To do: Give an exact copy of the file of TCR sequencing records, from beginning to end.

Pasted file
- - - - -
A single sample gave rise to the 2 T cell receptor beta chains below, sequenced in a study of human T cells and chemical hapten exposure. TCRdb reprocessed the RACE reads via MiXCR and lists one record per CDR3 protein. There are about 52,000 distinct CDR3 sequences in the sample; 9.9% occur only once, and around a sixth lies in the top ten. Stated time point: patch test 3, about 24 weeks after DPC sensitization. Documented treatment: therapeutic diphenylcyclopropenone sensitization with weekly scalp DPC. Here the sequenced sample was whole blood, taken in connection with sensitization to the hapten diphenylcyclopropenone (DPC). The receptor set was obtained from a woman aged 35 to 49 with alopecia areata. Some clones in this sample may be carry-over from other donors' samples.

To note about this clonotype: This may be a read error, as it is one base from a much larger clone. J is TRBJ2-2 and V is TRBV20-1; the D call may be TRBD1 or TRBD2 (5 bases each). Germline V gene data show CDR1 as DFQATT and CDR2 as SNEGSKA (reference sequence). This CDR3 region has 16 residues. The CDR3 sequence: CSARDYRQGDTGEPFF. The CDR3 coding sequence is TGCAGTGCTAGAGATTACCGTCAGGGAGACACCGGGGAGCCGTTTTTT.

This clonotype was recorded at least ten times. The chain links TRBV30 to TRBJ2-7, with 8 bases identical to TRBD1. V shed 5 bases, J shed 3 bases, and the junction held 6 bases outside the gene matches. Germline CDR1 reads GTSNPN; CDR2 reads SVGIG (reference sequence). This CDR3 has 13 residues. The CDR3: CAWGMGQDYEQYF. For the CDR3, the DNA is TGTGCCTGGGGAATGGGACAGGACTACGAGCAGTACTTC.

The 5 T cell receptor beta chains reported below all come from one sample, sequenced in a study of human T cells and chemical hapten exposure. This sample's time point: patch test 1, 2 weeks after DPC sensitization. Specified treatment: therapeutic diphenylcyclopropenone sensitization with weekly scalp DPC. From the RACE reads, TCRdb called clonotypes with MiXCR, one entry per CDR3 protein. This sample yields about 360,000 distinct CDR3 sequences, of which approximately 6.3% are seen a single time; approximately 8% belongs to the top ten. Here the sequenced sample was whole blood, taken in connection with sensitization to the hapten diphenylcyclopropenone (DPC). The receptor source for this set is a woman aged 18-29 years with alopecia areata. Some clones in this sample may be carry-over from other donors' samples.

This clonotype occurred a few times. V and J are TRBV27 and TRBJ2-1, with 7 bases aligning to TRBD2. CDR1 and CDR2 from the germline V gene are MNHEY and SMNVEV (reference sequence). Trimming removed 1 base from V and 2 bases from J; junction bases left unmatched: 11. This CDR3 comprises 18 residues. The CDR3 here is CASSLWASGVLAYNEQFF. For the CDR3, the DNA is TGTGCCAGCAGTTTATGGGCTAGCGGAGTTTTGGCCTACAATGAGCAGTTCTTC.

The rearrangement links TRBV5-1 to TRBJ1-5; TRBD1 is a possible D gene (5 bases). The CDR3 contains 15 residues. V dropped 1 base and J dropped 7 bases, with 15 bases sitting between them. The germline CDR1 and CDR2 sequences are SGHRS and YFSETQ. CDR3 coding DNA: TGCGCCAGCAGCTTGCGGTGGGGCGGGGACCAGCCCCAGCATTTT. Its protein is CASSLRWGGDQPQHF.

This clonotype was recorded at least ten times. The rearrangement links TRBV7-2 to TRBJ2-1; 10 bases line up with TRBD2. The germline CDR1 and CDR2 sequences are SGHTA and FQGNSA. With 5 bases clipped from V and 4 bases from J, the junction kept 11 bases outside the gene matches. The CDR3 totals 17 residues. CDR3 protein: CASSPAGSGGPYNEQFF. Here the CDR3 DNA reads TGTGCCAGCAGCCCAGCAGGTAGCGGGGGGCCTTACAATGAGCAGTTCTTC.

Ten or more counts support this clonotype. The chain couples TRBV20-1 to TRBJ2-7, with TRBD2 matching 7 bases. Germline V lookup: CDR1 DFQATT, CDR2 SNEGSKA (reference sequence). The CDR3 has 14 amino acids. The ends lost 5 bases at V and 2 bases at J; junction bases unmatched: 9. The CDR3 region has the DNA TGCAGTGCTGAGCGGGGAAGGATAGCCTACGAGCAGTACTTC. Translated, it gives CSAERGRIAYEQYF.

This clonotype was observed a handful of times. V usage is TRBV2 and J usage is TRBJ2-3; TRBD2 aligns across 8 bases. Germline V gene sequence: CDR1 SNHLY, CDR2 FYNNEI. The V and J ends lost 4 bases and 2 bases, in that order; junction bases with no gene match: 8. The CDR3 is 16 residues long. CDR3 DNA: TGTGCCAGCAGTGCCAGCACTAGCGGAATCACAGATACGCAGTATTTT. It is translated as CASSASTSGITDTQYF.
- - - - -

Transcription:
A single sample gave rise to the 2 T cell receptor beta chains below, sequenced in a study of human T cells and chemical hapten exposure. TCRdb reprocessed the RACE reads via MiXCR and lists one record per CDR3 protein. There are about 52,000 distinct CDR3 sequences in the sample; 9.9% occur only once, and around a sixth lies in the top ten. Stated time point: patch test 3, about 24 weeks after DPC sensitization. Documented treatment: therapeutic diphenylcyclopropenone sensitization with weekly scalp DPC. Here the sequenced sample was whole blood, taken in connection with sensitization to the hapten diphenylcyclopropenone (DPC). The receptor set was obtained from a woman aged 35 to 49 with alopecia areata. Some clones in this sample may be carry-over from other donors' samples.

To note about this clonotype: This may be a read error, as it is one base from a much larger clone. J is TRBJ2-2 and V is TRBV20-1; the D call may be TRBD1 or TRBD2 (5 bases each). Germline V gene data show CDR1 as DFQATT and CDR2 as SNEGSKA (reference sequence). This CDR3 region has 16 residues. The CDR3 sequence: CSARDYRQGDTGEPFF. The CDR3 coding sequence is TGCAGTGCTAGAGATTACCGTCAGGGAGACACCGGGGAGCCGTTTTTT.

This clonotype was recorded at least ten times. The chain links TRBV30 to TRBJ2-7, with 8 bases identical to TRBD1. V shed 5 bases, J shed 3 bases, and the junction held 6 bases outside the gene matches. Germline CDR1 reads GTSNPN; CDR2 reads SVGIG (reference sequence). This CDR3 has 13 residues. The CDR3: CAWGMGQDYEQYF. For the CDR3, the DNA is TGTGCCTGGGGAATGGGACAGGACTACGAGCAGTACTTC.

The 5 T cell receptor beta chains reported below all come from one sample, sequenced in a study of human T cells and chemical hapten exposure. This sample's time point: patch test 1, 2 weeks after DPC sensitization. Specified treatment: therapeutic diphenylcyclopropenone sensitization with weekly scalp DPC. From the RACE reads, TCRdb called clonotypes with MiXCR, one entry per CDR3 protein. This sample yields about 360,000 distinct CDR3 sequences, of which approximately 6.3% are seen a single time; approximately 8% belongs to the top ten. Here the sequenced sample was whole blood, taken in connection with sensitization to the hapten diphenylcyclopropenone (DPC). The receptor source for this set is a woman aged 18-29 years with alopecia areata. Some clones in this sample may be carry-over from other donors' samples.

This clonotype occurred a few times. V and J are TRBV27 and TRBJ2-1, with 7 bases aligning to TRBD2. CDR1 and CDR2 from the germline V gene are MNHEY and SMNVEV (reference sequence). Trimming removed 1 base from V and 2 bases from J; junction bases left unmatched: 11. This CDR3 comprises 18 residues. The CDR3 here is CASSLWASGVLAYNEQFF. For the CDR3, the DNA is TGTGCCAGCAGTTTATGGGCTAGCGGAGTTTTGGCCTACAATGAGCAGTTCTTC.

The rearrangement links TRBV5-1 to TRBJ1-5; TRBD1 is a possible D gene (5 bases). The CDR3 contains 15 residues. V dropped 1 base and J dropped 7 bases, with 15 bases sitting between them. The germline CDR1 and CDR2 sequences are SGHRS and YFSETQ. CDR3 coding DNA: TGCGCCAGCAGCTTGCGGTGGGGCGGGGACCAGCCCCAGCATTTT. Its protein is CASSLRWGGDQPQHF.

This clonotype was recorded at least ten times. The rearrangement links TRBV7-2 to TRBJ2-1; 10 bases line up with TRBD2. The germline CDR1 and CDR2 sequences are SGHTA and FQGNSA. With 5 bases clipped from V and 4 bases from J, the junction kept 11 bases outside the gene matches. The CDR3 totals 17 residues. CDR3 protein: CASSPAGSGGPYNEQFF. Here the CDR3 DNA reads TGTGCCAGCAGCCCAGCAGGTAGCGGGGGGCCTTACAATGAGCAGTTCTTC.

Ten or more counts support this clonotype. The chain couples TRBV20-1 to TRBJ2-7, with TRBD2 matching 7 bases. Germline V lookup: CDR1 DFQATT, CDR2 SNEGSKA (reference sequence). The CDR3 has 14 amino acids. The ends lost 5 bases at V and 2 bases at J; junction bases unmatched: 9. The CDR3 region has the DNA TGCAGTGCTGAGCGGGGAAGGATAGCCTACGAGCAGTACTTC. Translated, it gives CSAERGRIAYEQYF.

This clonotype was observed a handful of times. V usage is TRBV2 and J usage is TRBJ2-3; TRBD2 aligns across 8 bases. Germline V gene sequence: CDR1 SNHLY, CDR2 FYNNEI. The V and J ends lost 4 bases and 2 bases, in that order; junction bases with no gene match: 8. The CDR3 is 16 residues long. CDR3 DNA: TGTGCCAGCAGTGCCAGCACTAGCGGAATCACAGATACGCAGTATTTT. It is translated as CASSASTSGITDTQYF.